" ` NO AND LOW IS ON THE RISE | Haines McGregor


Anthony Wilson, Technical Director & Founder, Alkemista 

Ben Maddison, Head of Global White Space Innovation, BRITVIC

Rachel Roberts, Global VP, Beam Suntory 

Eric Sampers, Founder ECLS Marketing & Strategy

HMC: Jamie, Will, Hayley 

No and low is on the rise. 

New social norms and cultural currents are encouraging consumers to experiment. People are seeking alternatives to the products which have hegemonized the market over the course of decades. 

In the UK, there is a 22% uplift YoY in consumers drinking non-alcoholic beverages. Consumers from all generations are substituting alcoholic beverages for no and low alternatives as they become increasingly accepted as a societal norm. 

So how can brands embed their products into these increasingly influential consumer habits? How do they stand-out in a crowded market? How do they measure the success of innovation? 

In the first of an exclusive roundtable series under Chatham House rules, the team at Haines McGregor assembled industry leaders and experts to explore the big opportunities in no and low alcohol. 

The adage of less is more has influenced numerous successful product innovations. 

Brands offered consumers products with stripped back design and an overt focus on the health benefits. But if innovations like Diet Coke, Special K or SlimFast launched today – would they achieve the same cut through? Do consumers still want less? How far can no and low alcohol brands stretch away from their root categories? 


Is less still more?

The group debated this provocation.

“Brands have a habit of speaking in the language of less – when consumers are looking for products which add more,” summarised Jamie Holtum of Haines McGregor. 

This is particularly true for no and low brands. These products are defined by what they don’t have – rather than what they add. From a consumer perspective, they see products which offer them less. Often while costing them the same or more. 

“This is a key challenge for bigger brands – how can they reposition innovations so they don’t appear as ‘less’ than their core products?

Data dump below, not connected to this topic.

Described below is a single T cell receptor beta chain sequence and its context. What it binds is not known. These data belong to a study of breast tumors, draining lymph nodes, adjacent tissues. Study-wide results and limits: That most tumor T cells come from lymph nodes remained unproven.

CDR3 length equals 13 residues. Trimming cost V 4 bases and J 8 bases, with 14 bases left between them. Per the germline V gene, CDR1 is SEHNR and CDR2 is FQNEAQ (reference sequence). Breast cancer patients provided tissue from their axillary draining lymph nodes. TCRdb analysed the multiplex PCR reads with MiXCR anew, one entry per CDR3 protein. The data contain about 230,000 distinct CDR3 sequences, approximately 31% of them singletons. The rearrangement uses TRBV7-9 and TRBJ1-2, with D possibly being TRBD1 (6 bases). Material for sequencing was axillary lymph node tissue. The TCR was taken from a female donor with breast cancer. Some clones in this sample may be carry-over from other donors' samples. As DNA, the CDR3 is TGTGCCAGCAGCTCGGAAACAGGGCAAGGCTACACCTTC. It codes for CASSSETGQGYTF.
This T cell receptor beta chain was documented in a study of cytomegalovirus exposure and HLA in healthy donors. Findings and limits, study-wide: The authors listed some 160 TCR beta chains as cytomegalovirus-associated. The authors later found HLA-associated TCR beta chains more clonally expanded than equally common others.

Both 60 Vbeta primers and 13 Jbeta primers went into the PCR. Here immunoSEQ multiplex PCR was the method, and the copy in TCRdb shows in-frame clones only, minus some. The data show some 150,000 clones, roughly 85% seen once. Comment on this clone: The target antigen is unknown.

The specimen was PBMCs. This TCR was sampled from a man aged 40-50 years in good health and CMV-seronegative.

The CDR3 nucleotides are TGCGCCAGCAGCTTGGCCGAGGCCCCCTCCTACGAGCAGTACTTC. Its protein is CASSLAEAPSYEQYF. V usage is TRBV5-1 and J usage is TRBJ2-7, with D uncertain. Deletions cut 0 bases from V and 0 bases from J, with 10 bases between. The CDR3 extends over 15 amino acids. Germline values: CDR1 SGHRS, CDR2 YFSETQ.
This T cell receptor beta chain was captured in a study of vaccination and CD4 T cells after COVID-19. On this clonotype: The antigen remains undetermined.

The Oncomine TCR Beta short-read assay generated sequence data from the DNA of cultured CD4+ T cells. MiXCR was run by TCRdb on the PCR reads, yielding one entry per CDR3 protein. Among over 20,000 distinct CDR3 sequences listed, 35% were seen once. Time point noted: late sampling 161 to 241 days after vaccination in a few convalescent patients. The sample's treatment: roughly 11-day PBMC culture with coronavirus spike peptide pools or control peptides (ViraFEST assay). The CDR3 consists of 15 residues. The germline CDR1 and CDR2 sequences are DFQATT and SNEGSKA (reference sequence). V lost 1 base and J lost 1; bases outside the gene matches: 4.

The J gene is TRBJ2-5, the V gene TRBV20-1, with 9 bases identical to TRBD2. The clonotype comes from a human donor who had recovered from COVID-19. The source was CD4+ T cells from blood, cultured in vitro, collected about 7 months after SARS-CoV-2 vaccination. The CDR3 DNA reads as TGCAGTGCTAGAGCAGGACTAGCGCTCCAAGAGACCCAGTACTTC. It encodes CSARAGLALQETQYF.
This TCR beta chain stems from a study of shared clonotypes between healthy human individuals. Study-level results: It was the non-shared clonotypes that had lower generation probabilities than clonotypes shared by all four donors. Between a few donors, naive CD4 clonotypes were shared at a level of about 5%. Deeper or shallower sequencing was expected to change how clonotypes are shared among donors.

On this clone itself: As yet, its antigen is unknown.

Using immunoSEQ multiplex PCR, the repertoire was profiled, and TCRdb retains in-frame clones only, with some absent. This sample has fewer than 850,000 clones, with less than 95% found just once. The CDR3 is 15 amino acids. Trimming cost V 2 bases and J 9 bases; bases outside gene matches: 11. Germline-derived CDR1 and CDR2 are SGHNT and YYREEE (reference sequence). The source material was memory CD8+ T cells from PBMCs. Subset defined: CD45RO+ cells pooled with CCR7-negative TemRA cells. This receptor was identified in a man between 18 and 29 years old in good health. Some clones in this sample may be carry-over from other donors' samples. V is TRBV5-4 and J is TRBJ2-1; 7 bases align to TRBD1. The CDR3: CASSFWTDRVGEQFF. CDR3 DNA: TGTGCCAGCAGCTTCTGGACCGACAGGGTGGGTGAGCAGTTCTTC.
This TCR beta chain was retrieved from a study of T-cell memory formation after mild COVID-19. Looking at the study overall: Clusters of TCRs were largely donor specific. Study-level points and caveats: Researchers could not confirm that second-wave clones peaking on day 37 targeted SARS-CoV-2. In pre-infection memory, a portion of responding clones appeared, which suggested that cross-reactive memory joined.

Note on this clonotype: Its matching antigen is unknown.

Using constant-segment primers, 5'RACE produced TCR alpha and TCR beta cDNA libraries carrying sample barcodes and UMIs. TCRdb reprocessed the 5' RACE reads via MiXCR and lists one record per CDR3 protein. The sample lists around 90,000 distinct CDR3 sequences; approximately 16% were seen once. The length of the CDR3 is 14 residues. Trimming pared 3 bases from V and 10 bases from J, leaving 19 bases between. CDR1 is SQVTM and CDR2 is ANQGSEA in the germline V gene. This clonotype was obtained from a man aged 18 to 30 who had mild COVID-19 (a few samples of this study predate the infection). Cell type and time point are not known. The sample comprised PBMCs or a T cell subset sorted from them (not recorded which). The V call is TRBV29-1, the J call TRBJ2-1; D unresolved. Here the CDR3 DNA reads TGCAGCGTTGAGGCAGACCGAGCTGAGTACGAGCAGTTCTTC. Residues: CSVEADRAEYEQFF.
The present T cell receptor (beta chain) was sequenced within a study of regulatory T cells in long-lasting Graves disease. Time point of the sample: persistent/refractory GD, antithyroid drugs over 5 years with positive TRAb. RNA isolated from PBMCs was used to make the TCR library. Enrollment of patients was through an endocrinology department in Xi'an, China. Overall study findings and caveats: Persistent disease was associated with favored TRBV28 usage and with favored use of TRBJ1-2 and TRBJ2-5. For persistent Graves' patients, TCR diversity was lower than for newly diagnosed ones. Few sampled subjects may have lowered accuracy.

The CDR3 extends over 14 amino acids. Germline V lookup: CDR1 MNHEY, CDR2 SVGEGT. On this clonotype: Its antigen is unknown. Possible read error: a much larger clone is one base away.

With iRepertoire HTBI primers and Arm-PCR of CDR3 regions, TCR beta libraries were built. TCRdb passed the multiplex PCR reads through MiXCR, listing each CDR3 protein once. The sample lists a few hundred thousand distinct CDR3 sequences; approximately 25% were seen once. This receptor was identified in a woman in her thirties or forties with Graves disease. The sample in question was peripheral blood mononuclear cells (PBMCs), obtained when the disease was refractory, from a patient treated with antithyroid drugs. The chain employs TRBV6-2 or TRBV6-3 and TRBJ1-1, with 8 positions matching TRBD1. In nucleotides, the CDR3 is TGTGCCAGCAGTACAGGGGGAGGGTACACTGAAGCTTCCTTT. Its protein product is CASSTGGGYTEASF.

The group agreed it was far more powerful to sell no and low products through what they add to an experience – such as giving people balance and freedom – as well as new shapes and flavours.

“Smaller brands are more able to experiment with innovation. They can test and learn. We all know that consumers are looking for interest, intrigue and flavour. Bigger brands can be too corporate – more concerned with ticking the ‘alcohol free’ box in their product portfolio and ‘making it work’ with what they have – rather than innovating new, bespoke brands that speak to emerging consumer behaviours.”  

But what you can add, and when, depends on the maturity of a sector. Aged products, where you need to be very careful with interaction between liquid and wood, are much more difficult to innovate in.

“But in gin for example, there is more opportunity to be creative with liquid and flavour,” a panellist noted. “Plus consumers are more open to experimentation with these drinks”. 

This openness to experimentation is a symptom of a much bigger shift in consumer mindset. Consumer preferences are influenced by a series of swirling macro-trends in society – and brands need to move beyond binary thinking to tap into these blossoming habits.